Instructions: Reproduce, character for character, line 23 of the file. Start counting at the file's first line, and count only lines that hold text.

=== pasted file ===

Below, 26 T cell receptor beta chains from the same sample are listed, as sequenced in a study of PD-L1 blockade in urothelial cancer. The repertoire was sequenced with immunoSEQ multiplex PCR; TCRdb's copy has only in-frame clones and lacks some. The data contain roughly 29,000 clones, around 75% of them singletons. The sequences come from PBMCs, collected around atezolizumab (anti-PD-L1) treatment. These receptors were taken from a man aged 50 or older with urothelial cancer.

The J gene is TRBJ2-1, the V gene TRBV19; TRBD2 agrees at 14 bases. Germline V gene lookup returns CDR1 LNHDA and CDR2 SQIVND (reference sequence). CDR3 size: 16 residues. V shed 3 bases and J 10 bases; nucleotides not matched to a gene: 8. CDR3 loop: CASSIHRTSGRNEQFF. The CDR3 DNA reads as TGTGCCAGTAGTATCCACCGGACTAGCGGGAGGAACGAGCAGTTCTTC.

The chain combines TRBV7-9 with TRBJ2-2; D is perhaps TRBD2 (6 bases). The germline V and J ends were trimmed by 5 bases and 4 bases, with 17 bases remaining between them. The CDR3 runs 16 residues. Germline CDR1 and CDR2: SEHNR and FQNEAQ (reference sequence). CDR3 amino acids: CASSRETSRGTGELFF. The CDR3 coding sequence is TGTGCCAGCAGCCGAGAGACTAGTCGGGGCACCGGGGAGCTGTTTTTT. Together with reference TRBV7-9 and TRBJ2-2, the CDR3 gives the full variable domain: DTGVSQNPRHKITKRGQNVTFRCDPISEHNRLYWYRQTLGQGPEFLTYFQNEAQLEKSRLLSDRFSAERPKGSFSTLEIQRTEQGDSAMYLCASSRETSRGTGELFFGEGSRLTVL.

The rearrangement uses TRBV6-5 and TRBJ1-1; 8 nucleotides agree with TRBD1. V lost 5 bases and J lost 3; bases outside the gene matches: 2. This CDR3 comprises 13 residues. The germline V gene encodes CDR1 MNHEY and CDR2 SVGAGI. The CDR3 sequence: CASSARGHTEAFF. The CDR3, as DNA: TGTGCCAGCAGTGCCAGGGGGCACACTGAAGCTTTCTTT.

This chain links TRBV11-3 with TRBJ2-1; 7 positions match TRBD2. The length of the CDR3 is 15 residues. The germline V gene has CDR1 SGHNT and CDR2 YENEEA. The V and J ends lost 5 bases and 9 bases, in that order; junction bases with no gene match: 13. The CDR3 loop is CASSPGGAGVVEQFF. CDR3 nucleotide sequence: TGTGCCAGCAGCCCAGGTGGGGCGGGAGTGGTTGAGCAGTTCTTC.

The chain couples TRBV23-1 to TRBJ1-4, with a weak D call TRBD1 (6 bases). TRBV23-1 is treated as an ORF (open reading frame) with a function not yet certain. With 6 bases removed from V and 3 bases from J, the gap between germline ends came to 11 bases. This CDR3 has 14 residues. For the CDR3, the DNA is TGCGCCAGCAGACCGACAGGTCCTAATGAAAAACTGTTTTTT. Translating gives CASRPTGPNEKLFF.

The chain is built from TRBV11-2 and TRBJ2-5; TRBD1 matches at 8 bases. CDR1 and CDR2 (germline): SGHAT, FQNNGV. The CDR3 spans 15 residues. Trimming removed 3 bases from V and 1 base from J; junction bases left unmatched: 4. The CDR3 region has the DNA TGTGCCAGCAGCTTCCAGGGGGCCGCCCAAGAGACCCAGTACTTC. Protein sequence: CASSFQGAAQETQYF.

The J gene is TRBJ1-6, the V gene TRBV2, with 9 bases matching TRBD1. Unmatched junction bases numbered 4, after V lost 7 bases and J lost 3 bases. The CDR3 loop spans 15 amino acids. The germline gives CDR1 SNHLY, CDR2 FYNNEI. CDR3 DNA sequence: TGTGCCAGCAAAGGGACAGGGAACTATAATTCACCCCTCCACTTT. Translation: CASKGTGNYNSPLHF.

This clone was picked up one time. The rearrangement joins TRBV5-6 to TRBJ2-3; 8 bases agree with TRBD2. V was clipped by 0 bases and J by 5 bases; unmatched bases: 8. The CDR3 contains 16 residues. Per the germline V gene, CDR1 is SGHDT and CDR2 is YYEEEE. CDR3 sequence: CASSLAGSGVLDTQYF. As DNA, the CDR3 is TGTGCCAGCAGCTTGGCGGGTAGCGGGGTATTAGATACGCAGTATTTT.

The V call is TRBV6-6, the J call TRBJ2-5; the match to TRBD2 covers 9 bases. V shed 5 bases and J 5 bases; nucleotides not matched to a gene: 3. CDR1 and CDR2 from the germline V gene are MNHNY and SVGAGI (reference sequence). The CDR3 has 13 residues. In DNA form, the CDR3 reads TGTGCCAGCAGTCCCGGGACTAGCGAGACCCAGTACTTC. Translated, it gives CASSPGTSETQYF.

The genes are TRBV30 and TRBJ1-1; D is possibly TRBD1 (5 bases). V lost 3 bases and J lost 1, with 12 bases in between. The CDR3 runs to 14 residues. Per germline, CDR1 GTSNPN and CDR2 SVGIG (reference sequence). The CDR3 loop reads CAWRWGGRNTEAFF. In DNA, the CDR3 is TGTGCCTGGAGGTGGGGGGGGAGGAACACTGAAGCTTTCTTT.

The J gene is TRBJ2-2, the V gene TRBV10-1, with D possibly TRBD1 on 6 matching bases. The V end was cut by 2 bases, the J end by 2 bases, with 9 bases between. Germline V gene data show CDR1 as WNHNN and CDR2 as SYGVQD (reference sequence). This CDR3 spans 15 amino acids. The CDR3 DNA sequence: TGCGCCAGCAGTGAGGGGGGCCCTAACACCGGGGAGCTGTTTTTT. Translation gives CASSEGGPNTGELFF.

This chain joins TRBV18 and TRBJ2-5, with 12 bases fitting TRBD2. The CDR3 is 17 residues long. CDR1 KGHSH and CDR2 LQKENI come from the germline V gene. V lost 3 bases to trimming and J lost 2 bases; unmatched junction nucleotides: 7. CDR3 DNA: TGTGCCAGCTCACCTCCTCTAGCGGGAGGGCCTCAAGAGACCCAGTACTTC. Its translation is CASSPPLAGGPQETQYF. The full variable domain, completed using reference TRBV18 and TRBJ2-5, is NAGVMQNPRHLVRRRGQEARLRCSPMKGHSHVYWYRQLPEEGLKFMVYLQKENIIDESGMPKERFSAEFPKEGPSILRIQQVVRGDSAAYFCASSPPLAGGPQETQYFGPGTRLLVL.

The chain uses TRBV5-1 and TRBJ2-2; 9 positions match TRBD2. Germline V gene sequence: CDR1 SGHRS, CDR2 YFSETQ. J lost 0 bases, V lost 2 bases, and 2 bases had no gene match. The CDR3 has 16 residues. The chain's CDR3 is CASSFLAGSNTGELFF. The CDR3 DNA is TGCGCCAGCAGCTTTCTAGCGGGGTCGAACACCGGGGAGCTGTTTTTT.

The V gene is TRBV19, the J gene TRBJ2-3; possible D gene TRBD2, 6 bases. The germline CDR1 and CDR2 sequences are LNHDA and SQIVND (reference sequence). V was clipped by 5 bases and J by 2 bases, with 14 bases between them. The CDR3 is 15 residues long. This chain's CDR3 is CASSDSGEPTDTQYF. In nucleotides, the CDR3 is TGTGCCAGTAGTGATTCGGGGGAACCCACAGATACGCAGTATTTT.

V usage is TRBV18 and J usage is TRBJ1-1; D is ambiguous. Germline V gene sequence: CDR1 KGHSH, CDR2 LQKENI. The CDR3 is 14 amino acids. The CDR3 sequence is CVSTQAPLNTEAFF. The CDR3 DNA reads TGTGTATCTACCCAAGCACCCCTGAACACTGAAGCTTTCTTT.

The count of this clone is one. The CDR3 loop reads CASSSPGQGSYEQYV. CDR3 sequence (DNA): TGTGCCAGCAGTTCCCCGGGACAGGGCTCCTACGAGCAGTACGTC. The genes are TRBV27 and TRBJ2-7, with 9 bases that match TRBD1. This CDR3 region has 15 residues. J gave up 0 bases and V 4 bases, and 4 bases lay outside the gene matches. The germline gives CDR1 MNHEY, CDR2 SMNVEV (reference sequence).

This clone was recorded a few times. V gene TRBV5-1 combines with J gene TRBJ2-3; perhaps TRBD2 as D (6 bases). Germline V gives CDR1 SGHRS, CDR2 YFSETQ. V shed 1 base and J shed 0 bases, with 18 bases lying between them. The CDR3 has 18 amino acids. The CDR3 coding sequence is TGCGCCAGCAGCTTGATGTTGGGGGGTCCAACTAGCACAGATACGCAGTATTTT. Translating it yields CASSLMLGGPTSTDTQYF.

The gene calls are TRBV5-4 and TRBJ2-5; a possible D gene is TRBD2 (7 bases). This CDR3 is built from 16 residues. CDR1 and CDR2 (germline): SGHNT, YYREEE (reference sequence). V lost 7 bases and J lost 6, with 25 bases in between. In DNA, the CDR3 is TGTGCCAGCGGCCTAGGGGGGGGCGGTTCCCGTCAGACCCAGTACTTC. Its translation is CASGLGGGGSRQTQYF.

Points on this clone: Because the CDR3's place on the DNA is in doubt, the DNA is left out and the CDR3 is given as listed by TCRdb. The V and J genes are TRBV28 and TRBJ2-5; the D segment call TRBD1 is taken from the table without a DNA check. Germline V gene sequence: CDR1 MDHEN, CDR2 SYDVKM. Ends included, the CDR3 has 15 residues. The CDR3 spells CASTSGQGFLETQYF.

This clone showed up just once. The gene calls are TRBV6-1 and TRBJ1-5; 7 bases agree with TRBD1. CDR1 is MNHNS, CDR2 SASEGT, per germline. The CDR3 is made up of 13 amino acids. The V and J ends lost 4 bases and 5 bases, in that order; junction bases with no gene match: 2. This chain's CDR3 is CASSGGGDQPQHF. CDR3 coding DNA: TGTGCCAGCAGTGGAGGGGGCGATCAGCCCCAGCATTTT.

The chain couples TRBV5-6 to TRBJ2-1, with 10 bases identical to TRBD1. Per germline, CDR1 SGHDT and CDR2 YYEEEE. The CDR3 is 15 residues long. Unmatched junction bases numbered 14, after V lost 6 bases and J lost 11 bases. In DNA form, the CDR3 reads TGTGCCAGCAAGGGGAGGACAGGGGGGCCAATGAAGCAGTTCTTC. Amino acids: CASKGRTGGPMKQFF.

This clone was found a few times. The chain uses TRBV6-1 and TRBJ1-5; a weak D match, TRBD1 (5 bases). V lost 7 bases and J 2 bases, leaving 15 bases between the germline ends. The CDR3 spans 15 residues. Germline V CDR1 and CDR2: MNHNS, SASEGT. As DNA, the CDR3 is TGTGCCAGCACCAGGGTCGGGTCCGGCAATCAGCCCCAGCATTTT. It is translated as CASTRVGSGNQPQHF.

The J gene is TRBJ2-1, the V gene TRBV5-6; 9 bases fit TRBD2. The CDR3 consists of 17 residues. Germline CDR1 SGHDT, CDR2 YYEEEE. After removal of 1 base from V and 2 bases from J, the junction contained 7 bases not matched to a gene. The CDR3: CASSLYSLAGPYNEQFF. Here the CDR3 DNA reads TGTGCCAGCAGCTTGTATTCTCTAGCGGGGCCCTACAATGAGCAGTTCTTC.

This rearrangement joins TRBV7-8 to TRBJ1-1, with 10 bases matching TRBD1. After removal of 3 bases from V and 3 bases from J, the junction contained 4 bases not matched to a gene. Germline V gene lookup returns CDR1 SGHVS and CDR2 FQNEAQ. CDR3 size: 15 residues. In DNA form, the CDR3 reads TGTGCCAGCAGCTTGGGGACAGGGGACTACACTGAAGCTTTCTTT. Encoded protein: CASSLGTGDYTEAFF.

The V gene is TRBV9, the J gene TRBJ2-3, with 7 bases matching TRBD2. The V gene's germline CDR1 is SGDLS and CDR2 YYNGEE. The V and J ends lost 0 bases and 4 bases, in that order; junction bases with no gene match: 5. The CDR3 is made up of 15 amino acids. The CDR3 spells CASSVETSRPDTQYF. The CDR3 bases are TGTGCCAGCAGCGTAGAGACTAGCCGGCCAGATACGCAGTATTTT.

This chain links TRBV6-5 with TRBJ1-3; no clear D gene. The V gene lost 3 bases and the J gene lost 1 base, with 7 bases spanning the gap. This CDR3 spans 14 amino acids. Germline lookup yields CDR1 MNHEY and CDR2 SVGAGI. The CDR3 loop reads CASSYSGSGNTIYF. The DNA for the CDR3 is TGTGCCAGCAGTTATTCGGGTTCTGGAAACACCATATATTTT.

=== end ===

This clone was found a few times. The chain uses TRBV6-1 and TRBJ1-5; a weak D match, TRBD1 (5 bases). V lost 7 bases and J 2 bases, leaving 15 bases between the germline ends. The CDR3 spans 15 residues. Germline V CDR1 and CDR2: MNHNS, SASEGT. As DNA, the CDR3 is TGTGCCAGCACCAGGGTCGGGTCCGGCAATCAGCCCCAGCATTTT. It is translated as CASTRVGSGNQPQHF.